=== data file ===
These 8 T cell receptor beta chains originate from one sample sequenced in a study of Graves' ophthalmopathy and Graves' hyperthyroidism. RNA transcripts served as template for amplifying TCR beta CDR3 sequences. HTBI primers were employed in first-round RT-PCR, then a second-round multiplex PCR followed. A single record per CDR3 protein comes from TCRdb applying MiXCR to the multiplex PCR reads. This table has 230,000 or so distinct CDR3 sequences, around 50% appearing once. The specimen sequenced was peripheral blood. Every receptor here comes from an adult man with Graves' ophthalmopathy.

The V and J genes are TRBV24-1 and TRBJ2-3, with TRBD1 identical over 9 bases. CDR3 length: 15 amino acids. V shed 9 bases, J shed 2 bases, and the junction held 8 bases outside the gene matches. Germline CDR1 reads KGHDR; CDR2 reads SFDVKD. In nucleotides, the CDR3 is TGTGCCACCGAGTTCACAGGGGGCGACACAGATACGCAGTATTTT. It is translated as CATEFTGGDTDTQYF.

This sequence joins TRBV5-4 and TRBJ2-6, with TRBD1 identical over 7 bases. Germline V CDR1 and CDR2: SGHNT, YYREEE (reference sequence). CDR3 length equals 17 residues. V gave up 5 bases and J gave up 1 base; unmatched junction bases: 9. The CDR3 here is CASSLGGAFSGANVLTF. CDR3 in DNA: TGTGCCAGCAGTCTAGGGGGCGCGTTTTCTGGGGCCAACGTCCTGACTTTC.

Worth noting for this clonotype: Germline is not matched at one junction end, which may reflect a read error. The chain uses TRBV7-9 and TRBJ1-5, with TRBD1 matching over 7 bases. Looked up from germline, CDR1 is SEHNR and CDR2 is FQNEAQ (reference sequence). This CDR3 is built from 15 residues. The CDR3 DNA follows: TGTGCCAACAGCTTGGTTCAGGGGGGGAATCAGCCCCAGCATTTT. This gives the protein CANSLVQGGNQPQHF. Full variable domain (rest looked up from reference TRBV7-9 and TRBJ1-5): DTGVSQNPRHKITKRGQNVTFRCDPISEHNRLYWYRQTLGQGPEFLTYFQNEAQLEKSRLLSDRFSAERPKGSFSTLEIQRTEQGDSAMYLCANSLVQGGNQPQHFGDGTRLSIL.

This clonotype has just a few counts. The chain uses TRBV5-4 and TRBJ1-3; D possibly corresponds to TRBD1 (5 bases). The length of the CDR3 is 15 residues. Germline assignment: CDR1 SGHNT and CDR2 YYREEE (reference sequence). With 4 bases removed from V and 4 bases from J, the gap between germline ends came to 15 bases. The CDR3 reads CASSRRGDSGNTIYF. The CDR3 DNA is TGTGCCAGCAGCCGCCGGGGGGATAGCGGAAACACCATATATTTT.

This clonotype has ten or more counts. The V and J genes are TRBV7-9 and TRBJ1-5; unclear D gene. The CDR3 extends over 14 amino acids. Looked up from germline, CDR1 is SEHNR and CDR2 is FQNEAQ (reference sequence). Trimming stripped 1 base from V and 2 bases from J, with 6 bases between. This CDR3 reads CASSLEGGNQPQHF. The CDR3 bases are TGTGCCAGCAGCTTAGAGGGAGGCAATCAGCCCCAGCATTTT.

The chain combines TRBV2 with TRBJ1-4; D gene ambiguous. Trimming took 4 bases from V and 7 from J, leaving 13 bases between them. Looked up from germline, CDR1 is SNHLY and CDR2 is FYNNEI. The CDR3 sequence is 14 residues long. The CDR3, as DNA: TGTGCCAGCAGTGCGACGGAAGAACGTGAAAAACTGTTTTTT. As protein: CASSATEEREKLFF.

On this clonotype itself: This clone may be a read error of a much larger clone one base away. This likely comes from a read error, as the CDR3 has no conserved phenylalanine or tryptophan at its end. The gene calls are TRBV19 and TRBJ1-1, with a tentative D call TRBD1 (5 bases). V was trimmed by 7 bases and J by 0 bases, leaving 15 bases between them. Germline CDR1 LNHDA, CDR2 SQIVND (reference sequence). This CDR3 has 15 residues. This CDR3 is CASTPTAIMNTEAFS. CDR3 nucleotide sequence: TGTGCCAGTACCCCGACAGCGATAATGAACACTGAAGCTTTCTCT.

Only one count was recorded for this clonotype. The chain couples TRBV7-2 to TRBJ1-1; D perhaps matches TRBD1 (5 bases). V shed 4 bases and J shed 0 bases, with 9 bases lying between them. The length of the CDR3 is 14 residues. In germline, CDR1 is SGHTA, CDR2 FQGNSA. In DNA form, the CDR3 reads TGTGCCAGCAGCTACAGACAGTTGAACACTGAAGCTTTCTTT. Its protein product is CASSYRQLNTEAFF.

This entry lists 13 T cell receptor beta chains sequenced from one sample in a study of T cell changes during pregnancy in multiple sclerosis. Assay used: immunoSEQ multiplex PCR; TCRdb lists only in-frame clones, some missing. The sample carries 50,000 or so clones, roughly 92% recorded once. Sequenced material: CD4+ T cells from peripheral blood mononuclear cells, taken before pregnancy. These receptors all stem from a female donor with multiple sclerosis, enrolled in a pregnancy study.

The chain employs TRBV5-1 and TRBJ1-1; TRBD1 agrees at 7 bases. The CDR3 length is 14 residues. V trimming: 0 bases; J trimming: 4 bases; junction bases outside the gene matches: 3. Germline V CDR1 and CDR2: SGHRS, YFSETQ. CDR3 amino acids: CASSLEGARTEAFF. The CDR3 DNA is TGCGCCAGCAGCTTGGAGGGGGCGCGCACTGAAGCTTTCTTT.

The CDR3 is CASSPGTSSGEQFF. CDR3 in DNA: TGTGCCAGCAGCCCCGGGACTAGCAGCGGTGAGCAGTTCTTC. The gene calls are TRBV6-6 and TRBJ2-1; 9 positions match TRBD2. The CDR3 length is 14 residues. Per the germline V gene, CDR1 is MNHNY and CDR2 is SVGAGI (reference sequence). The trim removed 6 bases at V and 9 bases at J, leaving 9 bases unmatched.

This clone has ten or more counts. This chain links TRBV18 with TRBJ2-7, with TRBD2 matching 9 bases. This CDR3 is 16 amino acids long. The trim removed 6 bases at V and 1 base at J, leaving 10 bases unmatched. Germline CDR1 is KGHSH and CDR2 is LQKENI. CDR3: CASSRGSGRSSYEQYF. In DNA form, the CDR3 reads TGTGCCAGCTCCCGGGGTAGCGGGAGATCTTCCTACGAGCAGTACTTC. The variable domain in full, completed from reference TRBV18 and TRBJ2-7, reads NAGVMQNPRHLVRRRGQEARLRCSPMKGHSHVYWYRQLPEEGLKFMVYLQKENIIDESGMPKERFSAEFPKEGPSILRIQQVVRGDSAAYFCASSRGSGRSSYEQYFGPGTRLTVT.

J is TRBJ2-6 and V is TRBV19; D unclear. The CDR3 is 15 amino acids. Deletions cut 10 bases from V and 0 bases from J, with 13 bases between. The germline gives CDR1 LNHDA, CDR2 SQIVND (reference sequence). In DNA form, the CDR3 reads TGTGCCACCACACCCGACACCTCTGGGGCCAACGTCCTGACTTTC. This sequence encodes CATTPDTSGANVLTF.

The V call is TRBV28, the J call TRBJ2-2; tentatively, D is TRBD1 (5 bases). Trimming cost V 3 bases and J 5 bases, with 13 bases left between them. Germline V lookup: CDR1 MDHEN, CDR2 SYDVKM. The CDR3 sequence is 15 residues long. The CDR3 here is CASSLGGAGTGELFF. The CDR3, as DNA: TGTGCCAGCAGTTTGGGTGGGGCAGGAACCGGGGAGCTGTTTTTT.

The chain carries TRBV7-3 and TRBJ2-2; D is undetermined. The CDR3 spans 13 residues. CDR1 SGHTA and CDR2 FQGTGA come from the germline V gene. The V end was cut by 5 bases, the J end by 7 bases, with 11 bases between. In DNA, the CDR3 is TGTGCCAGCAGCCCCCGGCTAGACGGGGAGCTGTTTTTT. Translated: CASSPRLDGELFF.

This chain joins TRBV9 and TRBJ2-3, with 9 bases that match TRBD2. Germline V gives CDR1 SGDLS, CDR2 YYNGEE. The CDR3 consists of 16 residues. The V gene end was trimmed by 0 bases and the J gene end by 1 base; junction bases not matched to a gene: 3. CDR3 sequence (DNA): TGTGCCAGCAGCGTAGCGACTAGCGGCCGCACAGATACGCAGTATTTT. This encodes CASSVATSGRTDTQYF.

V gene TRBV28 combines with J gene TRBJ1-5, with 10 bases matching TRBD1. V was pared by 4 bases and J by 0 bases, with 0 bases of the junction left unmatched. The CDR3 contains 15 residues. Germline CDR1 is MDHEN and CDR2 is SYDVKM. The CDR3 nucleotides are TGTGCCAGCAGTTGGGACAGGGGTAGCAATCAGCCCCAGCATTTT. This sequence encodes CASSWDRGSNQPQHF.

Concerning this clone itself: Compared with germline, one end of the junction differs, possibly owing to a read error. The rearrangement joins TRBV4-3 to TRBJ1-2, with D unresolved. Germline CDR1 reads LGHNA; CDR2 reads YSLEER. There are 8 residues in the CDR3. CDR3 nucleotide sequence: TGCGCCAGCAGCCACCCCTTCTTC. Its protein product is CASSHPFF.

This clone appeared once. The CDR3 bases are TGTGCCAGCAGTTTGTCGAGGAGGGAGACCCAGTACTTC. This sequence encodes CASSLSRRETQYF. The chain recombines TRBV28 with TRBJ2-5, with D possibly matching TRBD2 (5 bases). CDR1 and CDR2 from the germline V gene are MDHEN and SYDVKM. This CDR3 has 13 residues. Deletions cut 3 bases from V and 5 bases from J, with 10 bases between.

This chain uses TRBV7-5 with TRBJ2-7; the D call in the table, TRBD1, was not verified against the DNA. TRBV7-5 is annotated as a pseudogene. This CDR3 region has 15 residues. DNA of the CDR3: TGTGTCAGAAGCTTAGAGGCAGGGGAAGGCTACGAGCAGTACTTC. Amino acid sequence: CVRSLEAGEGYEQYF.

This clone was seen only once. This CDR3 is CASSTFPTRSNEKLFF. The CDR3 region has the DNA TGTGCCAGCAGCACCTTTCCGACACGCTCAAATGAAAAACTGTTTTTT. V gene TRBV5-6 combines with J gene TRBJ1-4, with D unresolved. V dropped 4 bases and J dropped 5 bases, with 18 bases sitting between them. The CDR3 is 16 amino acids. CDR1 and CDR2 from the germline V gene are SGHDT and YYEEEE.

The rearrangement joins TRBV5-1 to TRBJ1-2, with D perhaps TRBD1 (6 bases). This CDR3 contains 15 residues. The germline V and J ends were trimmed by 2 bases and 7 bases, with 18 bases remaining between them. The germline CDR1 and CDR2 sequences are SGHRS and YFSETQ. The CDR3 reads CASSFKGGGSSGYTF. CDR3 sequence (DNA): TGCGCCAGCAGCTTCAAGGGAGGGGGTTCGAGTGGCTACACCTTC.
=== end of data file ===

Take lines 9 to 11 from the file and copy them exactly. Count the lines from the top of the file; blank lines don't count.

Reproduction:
Only one count was recorded for this clonotype. The chain couples TRBV7-2 to TRBJ1-1; D perhaps matches TRBD1 (5 bases). V shed 4 bases and J shed 0 bases, with 9 bases lying between them. The length of the CDR3 is 14 residues. In germline, CDR1 is SGHTA, CDR2 FQGNSA. In DNA form, the CDR3 reads TGTGCCAGCAGCTACAGACAGTTGAACACTGAAGCTTTCTTT. Its protein product is CASSYRQLNTEAFF.

This entry lists 13 T cell receptor beta chains sequenced from one sample in a study of T cell changes during pregnancy in multiple sclerosis. Assay used: immunoSEQ multiplex PCR; TCRdb lists only in-frame clones, some missing. The sample carries 50,000 or so clones, roughly 92% recorded once. Sequenced material: CD4+ T cells from peripheral blood mononuclear cells, taken before pregnancy. These receptors all stem from a female donor with multiple sclerosis, enrolled in a pregnancy study.

The chain employs TRBV5-1 and TRBJ1-1; TRBD1 agrees at 7 bases. The CDR3 length is 14 residues. V trimming: 0 bases; J trimming: 4 bases; junction bases outside the gene matches: 3. Germline V CDR1 and CDR2: SGHRS, YFSETQ. CDR3 amino acids: CASSLEGARTEAFF. The CDR3 DNA is TGCGCCAGCAGCTTGGAGGGGGCGCGCACTGAAGCTTTCTTT.